To qualify for full NSLP benefits, children must reside in homes with incomes of less than 130 percent of the federal poverty level, while reduced-fee lunches are available to children who live in households with incomes that range between 130 and 185 percent of the federal poverty level.
The Summer Food Service Program (SFSP) provides low-income children and teens with nutritious meal options during their summer break from school. These free meals are available to children through local meal service sites such as nonprofit organizations, government agencies, schools, camps and community centers. Most sites are available in low-income communities where at least half of the children reside in homes with an income of less than 185 percent of the federal poverty level.
To qualify for the Summer Lunch Program, children must be younger than 18 years of age, or they must be older than 18 years of age and have a physical or mental disability. In most cases, qualifying children receive between two and three free meals per day during the summer months, depending on the specific situation.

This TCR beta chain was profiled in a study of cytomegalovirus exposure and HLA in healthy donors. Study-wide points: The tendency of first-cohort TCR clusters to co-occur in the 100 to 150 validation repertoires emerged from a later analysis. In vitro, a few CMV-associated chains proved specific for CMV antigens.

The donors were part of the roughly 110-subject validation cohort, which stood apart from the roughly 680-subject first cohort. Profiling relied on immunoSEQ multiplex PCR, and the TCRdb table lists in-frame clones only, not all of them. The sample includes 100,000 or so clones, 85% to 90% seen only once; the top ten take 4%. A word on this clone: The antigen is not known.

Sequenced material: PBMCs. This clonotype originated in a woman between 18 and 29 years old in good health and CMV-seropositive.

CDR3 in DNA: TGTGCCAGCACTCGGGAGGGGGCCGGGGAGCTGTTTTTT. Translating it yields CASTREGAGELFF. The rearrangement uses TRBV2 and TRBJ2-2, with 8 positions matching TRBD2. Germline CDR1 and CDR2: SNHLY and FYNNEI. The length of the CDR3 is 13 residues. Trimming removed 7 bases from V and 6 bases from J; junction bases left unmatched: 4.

The Commodity Food Program (known as CSFP) helps to supplement the diets and improve the health of qualifying seniors who are at least 60 years of age. Through the program, qualifying beneficiaries receive packaged food items such as cereal, pasta, dry beans, and rice, as well as juice, milk and canned meat. As part of the 2014 Farm Bill, certain women, infants and children may continue to receive benefits under this program until they are no longer eligible to do so. However, households cannot obtain WIC benefits while participating in this assistance program, and CSFP is not available to residents of all states.
To qualify for the commodity supplemental food program for seniors, an applicant must meet income restrictions as well. While these restrictions vary depending on the size of the applicant’s household, a senior’s household income must not exceed 130 percent of the federal poverty level. For a two-person household, for instance, the senior’s weekly income may not exceed $412. For a three-person household, the weekly income limit is $520. In some states, seniors may need to meet nutrition risk requirements as well.